Today is my son's birthday. Like millions of other proud parents, I'll be snapping digital photos throughout the day. Now, Eastman Kodak (NYSE: EK ) says it wants to crash our party.
This week, the photo pioneer took Sony (NYSE: SNE ) to court on infringement claims over 10 patents related to digital photography and video camera technologies. Published reports say Kodak has been negotiating with Sony about licensing its intellectual property since 2001. Sony says it has not violated any patents and will defend itself.
It's easy to understand Kodak's rationale for the suit. After all, millions in revenue could be at stake. Kodak says it has license agreements with more than 10 camera makers, including Olympus and Sanyo. Sony, however, is the big dog on the block. Market researcher IDC says Sony was the top seller of point-and-shoot digital cameras in the U.S. last year, shipping 3.6 million units.
Digital photography is also a fast-growing business. The Photo Marketing Association International says 42% of U.S. consumers will own a digital camera by the end of 2004, up dramatically from 31% during 2003. Indeed, a check of Amazon's (Nasdaq: AMZN ) electronics store this morning shows two of the top five sellers overall are digital cameras from Canon (NYSE: CAJ ) .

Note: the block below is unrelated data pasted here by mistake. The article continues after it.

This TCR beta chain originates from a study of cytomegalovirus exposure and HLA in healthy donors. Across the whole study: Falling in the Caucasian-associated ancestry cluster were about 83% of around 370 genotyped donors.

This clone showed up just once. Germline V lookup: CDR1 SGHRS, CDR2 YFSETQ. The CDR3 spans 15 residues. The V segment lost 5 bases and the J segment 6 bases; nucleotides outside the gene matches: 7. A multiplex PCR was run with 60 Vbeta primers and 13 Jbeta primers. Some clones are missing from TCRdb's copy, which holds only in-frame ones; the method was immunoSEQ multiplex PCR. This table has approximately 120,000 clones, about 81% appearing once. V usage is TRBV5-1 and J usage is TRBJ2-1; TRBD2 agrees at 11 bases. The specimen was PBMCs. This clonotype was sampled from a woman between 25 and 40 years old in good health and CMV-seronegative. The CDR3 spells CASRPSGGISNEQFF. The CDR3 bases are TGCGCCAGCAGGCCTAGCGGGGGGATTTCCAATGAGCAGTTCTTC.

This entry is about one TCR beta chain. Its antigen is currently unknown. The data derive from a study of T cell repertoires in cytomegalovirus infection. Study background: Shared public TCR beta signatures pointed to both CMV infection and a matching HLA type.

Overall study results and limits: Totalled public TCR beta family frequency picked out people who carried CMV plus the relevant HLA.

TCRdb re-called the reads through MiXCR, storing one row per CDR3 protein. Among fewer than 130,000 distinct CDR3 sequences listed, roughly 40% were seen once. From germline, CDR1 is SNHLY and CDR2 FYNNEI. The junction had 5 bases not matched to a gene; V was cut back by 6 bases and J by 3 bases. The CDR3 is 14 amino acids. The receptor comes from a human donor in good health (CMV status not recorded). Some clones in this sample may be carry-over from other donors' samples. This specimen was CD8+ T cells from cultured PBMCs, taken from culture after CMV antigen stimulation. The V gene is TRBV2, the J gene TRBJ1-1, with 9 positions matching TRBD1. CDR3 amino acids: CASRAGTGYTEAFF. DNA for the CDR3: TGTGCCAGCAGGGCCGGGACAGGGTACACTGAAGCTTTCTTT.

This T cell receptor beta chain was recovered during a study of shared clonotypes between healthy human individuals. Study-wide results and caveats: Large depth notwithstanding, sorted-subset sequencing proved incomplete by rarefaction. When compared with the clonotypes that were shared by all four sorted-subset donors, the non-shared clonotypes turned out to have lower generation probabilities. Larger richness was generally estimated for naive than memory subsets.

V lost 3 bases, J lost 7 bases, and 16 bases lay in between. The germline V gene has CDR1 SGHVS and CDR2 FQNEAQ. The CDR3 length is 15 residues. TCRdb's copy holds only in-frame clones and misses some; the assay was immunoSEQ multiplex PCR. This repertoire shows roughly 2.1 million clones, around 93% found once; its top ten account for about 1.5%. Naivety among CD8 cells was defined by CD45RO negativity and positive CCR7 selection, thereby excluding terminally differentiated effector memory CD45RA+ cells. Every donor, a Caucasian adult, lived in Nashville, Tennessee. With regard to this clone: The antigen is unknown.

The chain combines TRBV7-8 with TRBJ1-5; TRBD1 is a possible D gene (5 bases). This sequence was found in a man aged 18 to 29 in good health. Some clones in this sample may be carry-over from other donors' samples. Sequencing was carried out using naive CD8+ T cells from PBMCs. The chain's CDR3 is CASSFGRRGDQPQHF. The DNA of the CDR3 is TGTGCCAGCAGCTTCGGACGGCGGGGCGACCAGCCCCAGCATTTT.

So far, investors don't seem pleased with the news. Shares of Kodak were down nearly 2% by yesterday's closing bell. That's understandable. So far, 2004 has been the year of patent lawsuit as business strategy. But there are some key differences here, and Fools shouldn't be too quick to criticize Kodak management.
First, the suit is targeted, unlike SCO Group's (Nasdaq: SCOX ) scorched earth approach. Second, it comes after three years of talks. Lastly, the upside could be huge, especially if Kodak were to get a cut from every digital camera sold.
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Motley Fool contributor Tim Beyers is contemplating a patent for his unique Italian macaroni and cheese recipe. He doesn't own shares in any of the companies mentioned here.